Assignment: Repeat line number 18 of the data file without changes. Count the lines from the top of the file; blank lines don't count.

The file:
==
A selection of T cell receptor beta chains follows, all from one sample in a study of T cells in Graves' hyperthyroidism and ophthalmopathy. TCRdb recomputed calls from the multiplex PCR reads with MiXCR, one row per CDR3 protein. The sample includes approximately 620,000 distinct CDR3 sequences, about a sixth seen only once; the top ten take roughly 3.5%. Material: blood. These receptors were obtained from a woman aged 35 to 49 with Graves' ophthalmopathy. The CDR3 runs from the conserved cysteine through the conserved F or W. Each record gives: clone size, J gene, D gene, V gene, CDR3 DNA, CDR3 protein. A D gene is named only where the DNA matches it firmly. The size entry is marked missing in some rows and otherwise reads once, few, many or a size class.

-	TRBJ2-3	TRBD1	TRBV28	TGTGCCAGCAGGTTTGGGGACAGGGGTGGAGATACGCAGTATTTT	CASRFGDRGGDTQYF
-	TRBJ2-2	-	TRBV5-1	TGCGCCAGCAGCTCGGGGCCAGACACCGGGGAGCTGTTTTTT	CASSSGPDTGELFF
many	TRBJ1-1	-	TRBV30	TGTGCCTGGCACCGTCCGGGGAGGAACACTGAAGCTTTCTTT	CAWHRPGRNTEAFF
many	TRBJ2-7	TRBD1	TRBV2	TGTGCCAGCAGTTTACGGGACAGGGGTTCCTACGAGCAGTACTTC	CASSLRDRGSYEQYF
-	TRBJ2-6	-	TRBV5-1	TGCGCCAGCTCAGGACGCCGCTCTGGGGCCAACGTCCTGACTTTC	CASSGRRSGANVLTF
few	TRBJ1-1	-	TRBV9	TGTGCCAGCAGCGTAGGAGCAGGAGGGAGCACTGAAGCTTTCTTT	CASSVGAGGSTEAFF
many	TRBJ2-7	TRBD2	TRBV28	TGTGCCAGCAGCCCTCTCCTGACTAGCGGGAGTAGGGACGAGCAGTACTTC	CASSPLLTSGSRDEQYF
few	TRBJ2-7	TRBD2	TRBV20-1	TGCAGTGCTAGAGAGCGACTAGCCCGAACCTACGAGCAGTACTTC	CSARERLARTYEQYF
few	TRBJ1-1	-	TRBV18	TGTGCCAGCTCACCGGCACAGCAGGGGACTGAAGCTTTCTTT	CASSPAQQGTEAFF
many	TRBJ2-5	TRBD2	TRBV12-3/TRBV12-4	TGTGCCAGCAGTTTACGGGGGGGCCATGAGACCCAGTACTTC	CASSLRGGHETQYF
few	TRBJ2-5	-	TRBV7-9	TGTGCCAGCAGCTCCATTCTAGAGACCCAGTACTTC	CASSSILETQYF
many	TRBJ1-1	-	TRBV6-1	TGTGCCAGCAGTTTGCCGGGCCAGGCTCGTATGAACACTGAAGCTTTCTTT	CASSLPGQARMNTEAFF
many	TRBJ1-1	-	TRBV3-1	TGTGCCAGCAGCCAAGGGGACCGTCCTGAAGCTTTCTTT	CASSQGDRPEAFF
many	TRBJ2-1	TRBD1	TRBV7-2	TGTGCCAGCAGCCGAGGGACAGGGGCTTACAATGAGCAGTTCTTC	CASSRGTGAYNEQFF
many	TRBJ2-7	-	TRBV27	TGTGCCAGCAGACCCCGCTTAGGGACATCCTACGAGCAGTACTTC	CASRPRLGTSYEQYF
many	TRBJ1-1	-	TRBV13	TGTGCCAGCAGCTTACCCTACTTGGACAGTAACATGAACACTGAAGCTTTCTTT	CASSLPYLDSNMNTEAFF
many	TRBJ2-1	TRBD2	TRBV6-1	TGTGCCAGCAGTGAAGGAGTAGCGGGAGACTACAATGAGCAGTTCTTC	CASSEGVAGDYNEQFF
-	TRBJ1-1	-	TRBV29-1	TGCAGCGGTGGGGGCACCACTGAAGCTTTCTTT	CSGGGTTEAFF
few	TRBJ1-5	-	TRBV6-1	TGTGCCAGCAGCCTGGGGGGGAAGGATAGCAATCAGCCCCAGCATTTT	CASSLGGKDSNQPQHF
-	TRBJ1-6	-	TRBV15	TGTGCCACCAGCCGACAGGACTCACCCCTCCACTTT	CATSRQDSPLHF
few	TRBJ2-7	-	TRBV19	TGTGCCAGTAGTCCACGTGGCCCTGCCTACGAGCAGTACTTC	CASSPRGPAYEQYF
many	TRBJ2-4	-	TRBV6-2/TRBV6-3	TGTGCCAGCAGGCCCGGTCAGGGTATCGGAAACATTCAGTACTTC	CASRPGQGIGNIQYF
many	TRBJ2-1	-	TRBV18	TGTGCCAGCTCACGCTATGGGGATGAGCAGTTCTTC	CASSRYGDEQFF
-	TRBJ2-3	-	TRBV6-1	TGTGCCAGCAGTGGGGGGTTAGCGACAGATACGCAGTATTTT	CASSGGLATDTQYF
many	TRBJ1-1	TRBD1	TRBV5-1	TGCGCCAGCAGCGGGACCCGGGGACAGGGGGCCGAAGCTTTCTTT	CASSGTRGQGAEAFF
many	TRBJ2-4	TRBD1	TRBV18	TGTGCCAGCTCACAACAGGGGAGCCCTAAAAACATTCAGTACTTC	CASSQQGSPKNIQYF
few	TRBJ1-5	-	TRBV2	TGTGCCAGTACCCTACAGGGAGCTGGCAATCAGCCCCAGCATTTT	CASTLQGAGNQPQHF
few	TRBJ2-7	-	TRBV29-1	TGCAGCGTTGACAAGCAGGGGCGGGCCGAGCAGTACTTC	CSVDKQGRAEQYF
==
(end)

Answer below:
many	TRBJ2-1	TRBD2	TRBV6-1	TGTGCCAGCAGTGAAGGAGTAGCGGGAGACTACAATGAGCAGTTCTTC	CASSEGVAGDYNEQFF